A former world heavyweight boxing champion will go toe to toe in the ring with Accrington Stanley’s owner Ilyas Khan.
Reds saviour Khan vowed to fight ‘tooth and nail’ to ensure the League Two club’s survival, and has been given the ultimate chance to prove it - with gloves and trunks.
The spectacular challenge has been issued by giant Philadelphian pugilist ‘Terribl’' Tim Witherspoon, former WBC and WBA heavyweight belt holder.
Promoter Dave O’Neill is finalising the fight details, but the bespectacled multi-millionnaire will probably square up to 6ft 4' Witherspoon over three rounds at a Dunkenhalgh Hotel fundraiser in June.
The Thriller in Manila and the Rumble in the Jungle are among the greatest fights in the annals of boxing history, but they are set to be joined by the Whacky in Accy.
Twice crowned world champion in 1984 and 1986, Witherspoon fought under the Don King stable, and is a former sparring partner of Mohammed Ali.
He has boxed legends Larry Holmes and James ‘Bonecrusher’ Smith, and dismantled British favourite Frank Bruno in 1986. He ended 38 of his 69 professional bouts by KO.
Underdog Khan, who has pledged to box ‘in full Stanley regalia’, will also be giving away four inches in height and an estimated six stones.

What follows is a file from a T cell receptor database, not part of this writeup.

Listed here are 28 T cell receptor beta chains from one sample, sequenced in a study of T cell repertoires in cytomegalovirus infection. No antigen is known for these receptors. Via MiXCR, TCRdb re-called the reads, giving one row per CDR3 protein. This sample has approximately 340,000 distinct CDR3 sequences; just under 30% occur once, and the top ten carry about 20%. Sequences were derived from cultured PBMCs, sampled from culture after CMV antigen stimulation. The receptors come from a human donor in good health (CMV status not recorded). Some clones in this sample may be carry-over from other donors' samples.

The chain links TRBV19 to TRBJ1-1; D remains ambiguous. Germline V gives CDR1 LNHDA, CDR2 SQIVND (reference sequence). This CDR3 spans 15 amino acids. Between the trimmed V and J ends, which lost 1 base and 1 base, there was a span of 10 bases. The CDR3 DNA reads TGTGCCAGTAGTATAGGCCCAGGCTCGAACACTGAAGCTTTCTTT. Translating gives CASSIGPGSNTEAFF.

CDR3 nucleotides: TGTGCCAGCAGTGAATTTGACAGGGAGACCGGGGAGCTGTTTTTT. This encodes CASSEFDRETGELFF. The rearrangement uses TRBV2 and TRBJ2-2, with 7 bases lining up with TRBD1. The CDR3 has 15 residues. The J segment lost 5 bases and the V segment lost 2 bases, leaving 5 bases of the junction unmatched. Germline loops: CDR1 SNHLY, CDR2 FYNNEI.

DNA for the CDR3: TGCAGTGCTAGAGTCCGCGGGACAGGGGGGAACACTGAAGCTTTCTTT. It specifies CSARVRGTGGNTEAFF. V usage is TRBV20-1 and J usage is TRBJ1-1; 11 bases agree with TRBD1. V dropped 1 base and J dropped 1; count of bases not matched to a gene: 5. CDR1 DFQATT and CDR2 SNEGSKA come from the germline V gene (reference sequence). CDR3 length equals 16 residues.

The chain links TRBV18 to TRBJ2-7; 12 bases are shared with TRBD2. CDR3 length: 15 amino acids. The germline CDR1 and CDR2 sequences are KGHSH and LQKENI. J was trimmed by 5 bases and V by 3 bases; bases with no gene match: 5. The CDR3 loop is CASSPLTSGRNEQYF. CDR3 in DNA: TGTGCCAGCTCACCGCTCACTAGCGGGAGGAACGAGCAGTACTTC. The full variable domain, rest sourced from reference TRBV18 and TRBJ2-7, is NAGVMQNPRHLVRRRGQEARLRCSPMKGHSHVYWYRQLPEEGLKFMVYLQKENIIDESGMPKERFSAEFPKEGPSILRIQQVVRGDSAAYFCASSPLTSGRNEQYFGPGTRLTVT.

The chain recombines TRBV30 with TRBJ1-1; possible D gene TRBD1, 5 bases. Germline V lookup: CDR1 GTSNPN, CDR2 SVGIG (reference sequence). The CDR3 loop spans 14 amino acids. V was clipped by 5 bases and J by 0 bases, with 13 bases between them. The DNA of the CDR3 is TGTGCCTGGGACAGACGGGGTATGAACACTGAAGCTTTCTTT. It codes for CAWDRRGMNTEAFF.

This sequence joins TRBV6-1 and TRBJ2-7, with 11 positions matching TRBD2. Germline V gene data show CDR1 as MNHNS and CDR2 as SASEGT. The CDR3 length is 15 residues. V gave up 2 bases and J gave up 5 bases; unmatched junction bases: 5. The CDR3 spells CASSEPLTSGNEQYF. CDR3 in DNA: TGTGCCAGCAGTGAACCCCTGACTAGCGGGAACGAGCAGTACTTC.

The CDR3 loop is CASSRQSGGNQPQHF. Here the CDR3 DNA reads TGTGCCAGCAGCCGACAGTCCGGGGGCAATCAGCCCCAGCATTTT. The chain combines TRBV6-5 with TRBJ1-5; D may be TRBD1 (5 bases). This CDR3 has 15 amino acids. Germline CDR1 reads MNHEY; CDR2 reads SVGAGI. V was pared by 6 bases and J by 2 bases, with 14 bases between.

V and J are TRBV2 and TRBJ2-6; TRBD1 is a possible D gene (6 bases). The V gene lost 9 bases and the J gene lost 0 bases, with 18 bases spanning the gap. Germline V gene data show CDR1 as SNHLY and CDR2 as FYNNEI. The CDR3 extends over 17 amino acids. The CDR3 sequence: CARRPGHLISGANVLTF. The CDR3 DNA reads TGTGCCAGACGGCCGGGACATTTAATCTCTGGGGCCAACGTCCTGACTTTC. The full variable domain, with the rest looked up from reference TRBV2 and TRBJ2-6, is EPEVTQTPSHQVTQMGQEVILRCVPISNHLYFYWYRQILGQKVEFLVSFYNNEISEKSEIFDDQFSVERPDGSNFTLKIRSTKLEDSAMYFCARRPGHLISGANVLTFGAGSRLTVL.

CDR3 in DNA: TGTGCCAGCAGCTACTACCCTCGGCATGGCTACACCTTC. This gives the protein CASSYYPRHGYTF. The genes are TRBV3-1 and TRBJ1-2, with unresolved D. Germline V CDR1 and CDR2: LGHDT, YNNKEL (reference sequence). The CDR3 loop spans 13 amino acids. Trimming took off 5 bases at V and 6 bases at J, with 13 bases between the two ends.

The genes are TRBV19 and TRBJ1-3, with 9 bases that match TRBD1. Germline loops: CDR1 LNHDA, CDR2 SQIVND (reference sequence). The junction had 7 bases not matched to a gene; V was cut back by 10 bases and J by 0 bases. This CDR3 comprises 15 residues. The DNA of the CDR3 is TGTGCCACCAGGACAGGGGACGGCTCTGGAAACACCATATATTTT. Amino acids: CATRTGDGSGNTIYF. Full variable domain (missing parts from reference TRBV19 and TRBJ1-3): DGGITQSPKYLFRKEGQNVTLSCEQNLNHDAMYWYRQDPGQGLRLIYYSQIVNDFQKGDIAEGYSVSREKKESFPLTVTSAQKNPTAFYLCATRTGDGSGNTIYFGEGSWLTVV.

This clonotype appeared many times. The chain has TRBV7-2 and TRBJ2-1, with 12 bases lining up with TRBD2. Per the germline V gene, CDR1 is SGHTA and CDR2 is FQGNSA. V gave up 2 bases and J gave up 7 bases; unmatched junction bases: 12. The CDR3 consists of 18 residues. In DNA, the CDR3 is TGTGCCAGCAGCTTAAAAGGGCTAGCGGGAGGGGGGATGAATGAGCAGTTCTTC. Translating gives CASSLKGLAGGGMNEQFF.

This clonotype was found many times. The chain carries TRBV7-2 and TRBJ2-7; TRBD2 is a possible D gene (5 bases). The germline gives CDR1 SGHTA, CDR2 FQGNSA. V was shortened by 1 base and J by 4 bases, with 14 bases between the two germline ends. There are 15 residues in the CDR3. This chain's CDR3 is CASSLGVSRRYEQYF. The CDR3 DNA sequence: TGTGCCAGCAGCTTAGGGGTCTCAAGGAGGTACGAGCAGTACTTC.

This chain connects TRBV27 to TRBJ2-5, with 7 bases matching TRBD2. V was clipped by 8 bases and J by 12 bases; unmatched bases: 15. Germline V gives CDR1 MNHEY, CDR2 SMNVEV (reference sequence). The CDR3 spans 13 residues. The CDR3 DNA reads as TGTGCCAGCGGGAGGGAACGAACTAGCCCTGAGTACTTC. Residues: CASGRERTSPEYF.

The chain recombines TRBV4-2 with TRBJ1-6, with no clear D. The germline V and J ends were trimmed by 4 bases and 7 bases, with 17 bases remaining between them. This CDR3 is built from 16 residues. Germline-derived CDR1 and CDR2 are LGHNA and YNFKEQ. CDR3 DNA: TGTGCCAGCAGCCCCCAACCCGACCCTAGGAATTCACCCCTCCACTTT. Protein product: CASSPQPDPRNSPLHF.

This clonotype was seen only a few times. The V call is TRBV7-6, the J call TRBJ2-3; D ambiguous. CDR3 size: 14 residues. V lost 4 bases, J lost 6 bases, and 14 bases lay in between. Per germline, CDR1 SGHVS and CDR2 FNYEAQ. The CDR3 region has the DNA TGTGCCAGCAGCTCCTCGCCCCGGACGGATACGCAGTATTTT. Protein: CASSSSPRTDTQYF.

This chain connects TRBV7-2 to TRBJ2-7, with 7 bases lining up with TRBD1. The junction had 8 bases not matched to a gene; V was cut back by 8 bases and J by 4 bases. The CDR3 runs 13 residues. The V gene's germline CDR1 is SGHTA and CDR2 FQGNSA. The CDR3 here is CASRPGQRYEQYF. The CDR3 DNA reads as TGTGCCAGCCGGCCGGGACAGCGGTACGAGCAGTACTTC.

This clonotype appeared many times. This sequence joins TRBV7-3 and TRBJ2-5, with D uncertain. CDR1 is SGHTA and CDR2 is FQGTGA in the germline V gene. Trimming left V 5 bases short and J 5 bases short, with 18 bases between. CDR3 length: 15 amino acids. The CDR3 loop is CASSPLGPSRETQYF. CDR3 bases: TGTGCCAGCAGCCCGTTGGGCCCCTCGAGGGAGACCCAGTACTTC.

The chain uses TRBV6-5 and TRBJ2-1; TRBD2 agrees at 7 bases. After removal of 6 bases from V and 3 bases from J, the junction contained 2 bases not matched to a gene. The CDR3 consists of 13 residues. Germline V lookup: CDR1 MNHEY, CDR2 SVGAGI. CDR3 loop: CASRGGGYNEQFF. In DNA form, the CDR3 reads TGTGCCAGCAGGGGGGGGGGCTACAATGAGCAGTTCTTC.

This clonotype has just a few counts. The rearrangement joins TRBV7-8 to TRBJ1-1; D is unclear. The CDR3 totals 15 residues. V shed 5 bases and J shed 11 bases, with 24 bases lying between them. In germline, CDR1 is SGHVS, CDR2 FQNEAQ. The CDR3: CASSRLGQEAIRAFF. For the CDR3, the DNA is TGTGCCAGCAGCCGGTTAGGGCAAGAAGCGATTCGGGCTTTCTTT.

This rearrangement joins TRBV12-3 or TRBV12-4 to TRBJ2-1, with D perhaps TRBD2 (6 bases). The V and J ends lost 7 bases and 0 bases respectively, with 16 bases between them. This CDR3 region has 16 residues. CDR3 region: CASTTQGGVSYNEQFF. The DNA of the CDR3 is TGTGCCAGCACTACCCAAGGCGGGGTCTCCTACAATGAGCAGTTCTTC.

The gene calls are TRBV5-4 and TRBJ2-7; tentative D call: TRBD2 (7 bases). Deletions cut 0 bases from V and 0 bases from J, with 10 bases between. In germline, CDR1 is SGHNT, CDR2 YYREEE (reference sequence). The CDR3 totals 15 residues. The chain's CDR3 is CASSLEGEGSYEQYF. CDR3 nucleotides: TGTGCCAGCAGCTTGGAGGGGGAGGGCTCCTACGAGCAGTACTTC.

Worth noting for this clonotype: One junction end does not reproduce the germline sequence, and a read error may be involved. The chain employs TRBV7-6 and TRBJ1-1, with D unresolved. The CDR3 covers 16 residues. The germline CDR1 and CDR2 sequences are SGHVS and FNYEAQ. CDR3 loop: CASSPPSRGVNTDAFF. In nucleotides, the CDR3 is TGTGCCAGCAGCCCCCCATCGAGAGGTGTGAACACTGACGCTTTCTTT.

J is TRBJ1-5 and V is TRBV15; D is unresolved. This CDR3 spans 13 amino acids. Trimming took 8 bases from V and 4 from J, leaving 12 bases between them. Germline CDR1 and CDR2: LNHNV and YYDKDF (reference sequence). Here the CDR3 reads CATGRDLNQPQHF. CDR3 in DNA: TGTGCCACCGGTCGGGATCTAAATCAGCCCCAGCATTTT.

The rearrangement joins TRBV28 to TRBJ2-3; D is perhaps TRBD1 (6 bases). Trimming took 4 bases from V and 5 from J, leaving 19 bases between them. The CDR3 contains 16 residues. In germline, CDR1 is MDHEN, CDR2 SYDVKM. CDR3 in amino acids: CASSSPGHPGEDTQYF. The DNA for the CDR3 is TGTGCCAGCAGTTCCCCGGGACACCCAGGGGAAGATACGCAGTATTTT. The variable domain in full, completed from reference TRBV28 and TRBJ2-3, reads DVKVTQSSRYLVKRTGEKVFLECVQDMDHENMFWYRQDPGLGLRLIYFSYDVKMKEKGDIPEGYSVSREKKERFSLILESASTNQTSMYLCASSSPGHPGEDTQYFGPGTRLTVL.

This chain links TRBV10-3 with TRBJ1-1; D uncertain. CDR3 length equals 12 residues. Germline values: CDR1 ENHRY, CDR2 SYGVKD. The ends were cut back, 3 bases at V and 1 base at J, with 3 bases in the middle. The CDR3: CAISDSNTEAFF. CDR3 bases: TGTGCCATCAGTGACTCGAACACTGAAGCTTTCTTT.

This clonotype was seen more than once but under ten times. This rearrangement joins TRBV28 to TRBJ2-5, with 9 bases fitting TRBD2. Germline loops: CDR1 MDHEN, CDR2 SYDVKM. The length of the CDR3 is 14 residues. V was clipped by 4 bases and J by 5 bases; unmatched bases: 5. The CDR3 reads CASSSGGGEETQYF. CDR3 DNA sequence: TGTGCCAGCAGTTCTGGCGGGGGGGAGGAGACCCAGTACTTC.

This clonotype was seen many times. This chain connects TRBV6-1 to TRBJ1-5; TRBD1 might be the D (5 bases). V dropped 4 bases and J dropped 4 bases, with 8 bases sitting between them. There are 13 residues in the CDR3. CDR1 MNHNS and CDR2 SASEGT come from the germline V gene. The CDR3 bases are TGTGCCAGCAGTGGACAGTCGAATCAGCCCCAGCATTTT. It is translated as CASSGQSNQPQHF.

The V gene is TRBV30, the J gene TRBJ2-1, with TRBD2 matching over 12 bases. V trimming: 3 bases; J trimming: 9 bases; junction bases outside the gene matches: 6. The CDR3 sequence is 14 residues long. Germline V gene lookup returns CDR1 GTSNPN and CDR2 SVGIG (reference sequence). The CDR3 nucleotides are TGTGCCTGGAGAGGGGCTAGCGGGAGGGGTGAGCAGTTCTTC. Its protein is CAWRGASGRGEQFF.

But at 47, he is five years his opponent's junior and he is dedicating himself to a punishing training regime with ‘Team Khan’ secret weapon Ian McKenna, a Rossendale-based boxer and former school pal. Khan roared: "If you can take on Accrington Stanley, then taking on Tim Witherspoon is nothing. Bring it on!"
Fresh-faced Khan is unbeaten - having never fought competitively before - and he has also landed an early psychological blow by boasting freely about his tactics.
He said: "I’m taking it very seriously from a fitness point of view. And I’m hoping he will have had rather a lot to drink beforehand. Hopefully he will be asleep, and I will be out of reach. The biggest danger is that he sometimes forgets it's a charity bout and thinks he’s back in Madison Square Garden."
Khan added: "I used to box when I was a boy, but it's fair to say that the standards I reached were not quite the standards Mr Witherspoon reached."
He is also counting on the support of Stanley staff and players, who are sure to be right behind him...with an excellent view of the action. The Stanley charity night will raise funds for Leonard Cheshire Disability, of which Mr Khan is chairman. The charity is currently raising money for the Blackburn Cathedral Appeal.